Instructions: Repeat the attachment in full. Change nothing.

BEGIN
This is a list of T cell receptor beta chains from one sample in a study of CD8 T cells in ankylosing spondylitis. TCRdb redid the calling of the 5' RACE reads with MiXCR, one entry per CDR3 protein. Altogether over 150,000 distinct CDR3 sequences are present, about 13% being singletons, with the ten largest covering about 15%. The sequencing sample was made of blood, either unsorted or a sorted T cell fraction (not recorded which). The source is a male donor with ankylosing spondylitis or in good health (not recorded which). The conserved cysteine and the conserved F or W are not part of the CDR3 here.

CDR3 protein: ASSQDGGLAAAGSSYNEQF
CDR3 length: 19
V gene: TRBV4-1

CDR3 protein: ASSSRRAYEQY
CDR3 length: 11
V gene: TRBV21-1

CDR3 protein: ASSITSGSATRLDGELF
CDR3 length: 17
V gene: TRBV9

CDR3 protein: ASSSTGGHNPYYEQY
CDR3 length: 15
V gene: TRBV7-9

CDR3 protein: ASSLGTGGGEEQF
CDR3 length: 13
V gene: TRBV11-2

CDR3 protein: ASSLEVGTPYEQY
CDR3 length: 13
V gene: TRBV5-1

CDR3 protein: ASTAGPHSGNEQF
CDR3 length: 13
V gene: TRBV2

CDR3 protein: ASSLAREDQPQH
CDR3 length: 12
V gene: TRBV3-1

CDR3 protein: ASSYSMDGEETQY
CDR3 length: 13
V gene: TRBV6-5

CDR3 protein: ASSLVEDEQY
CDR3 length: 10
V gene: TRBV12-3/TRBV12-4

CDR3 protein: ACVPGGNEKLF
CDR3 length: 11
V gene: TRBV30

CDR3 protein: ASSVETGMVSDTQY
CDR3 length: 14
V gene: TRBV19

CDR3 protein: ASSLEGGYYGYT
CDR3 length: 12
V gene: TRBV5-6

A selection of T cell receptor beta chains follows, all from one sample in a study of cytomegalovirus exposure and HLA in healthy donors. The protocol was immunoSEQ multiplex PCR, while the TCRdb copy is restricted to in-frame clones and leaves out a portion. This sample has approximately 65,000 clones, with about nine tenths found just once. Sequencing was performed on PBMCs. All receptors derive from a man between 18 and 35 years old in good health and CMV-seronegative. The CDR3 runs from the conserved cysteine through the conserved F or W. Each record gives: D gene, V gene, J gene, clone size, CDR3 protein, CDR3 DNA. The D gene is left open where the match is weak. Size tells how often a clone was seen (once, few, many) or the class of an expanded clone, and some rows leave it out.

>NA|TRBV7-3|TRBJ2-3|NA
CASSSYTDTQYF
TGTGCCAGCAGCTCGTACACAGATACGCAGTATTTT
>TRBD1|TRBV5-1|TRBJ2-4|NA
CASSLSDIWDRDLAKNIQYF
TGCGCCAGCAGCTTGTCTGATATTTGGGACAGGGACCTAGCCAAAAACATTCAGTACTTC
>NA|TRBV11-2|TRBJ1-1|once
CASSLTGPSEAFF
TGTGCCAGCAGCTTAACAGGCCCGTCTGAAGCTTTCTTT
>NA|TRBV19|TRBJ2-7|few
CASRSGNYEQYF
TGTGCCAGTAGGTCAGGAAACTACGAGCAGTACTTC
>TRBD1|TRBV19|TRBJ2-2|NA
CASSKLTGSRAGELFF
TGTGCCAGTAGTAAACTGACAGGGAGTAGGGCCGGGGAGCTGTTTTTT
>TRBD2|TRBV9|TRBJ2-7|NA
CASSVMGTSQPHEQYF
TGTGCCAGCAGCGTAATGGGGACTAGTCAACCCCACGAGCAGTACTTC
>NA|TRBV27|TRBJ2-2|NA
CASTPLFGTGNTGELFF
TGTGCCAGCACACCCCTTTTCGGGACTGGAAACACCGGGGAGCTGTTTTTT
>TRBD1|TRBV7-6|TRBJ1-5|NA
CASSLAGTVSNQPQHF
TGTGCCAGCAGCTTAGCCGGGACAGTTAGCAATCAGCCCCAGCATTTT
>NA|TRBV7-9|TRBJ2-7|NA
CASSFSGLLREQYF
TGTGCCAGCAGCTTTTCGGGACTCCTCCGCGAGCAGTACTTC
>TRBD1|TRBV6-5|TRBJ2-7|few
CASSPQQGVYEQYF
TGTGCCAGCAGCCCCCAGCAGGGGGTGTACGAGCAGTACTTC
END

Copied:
This is a list of T cell receptor beta chains from one sample in a study of CD8 T cells in ankylosing spondylitis. TCRdb redid the calling of the 5' RACE reads with MiXCR, one entry per CDR3 protein. Altogether over 150,000 distinct CDR3 sequences are present, about 13% being singletons, with the ten largest covering about 15%. The sequencing sample was made of blood, either unsorted or a sorted T cell fraction (not recorded which). The source is a male donor with ankylosing spondylitis or in good health (not recorded which). The conserved cysteine and the conserved F or W are not part of the CDR3 here.

CDR3 protein: ASSQDGGLAAAGSSYNEQF
CDR3 length: 19
V gene: TRBV4-1

CDR3 protein: ASSSRRAYEQY
CDR3 length: 11
V gene: TRBV21-1

CDR3 protein: ASSITSGSATRLDGELF
CDR3 length: 17
V gene: TRBV9

CDR3 protein: ASSSTGGHNPYYEQY
CDR3 length: 15
V gene: TRBV7-9

CDR3 protein: ASSLGTGGGEEQF
CDR3 length: 13
V gene: TRBV11-2

CDR3 protein: ASSLEVGTPYEQY
CDR3 length: 13
V gene: TRBV5-1

CDR3 protein: ASTAGPHSGNEQF
CDR3 length: 13
V gene: TRBV2

CDR3 protein: ASSLAREDQPQH
CDR3 length: 12
V gene: TRBV3-1

CDR3 protein: ASSYSMDGEETQY
CDR3 length: 13
V gene: TRBV6-5

CDR3 protein: ASSLVEDEQY
CDR3 length: 10
V gene: TRBV12-3/TRBV12-4

CDR3 protein: ACVPGGNEKLF
CDR3 length: 11
V gene: TRBV30

CDR3 protein: ASSVETGMVSDTQY
CDR3 length: 14
V gene: TRBV19

CDR3 protein: ASSLEGGYYGYT
CDR3 length: 12
V gene: TRBV5-6

A selection of T cell receptor beta chains follows, all from one sample in a study of cytomegalovirus exposure and HLA in healthy donors. The protocol was immunoSEQ multiplex PCR, while the TCRdb copy is restricted to in-frame clones and leaves out a portion. This sample has approximately 65,000 clones, with about nine tenths found just once. Sequencing was performed on PBMCs. All receptors derive from a man between 18 and 35 years old in good health and CMV-seronegative. The CDR3 runs from the conserved cysteine through the conserved F or W. Each record gives: D gene, V gene, J gene, clone size, CDR3 protein, CDR3 DNA. The D gene is left open where the match is weak. Size tells how often a clone was seen (once, few, many) or the class of an expanded clone, and some rows leave it out.

>NA|TRBV7-3|TRBJ2-3|NA
CASSSYTDTQYF
TGTGCCAGCAGCTCGTACACAGATACGCAGTATTTT
>TRBD1|TRBV5-1|TRBJ2-4|NA
CASSLSDIWDRDLAKNIQYF
TGCGCCAGCAGCTTGTCTGATATTTGGGACAGGGACCTAGCCAAAAACATTCAGTACTTC
>NA|TRBV11-2|TRBJ1-1|once
CASSLTGPSEAFF
TGTGCCAGCAGCTTAACAGGCCCGTCTGAAGCTTTCTTT
>NA|TRBV19|TRBJ2-7|few
CASRSGNYEQYF
TGTGCCAGTAGGTCAGGAAACTACGAGCAGTACTTC
>TRBD1|TRBV19|TRBJ2-2|NA
CASSKLTGSRAGELFF
TGTGCCAGTAGTAAACTGACAGGGAGTAGGGCCGGGGAGCTGTTTTTT
>TRBD2|TRBV9|TRBJ2-7|NA
CASSVMGTSQPHEQYF
TGTGCCAGCAGCGTAATGGGGACTAGTCAACCCCACGAGCAGTACTTC
>NA|TRBV27|TRBJ2-2|NA
CASTPLFGTGNTGELFF
TGTGCCAGCACACCCCTTTTCGGGACTGGAAACACCGGGGAGCTGTTTTTT
>TRBD1|TRBV7-6|TRBJ1-5|NA
CASSLAGTVSNQPQHF
TGTGCCAGCAGCTTAGCCGGGACAGTTAGCAATCAGCCCCAGCATTTT
>NA|TRBV7-9|TRBJ2-7|NA
CASSFSGLLREQYF
TGTGCCAGCAGCTTTTCGGGACTCCTCCGCGAGCAGTACTTC
>TRBD1|TRBV6-5|TRBJ2-7|few
CASSPQQGVYEQYF
TGTGCCAGCAGCCCCCAGCAGGGGGTGTACGAGCAGTACTTC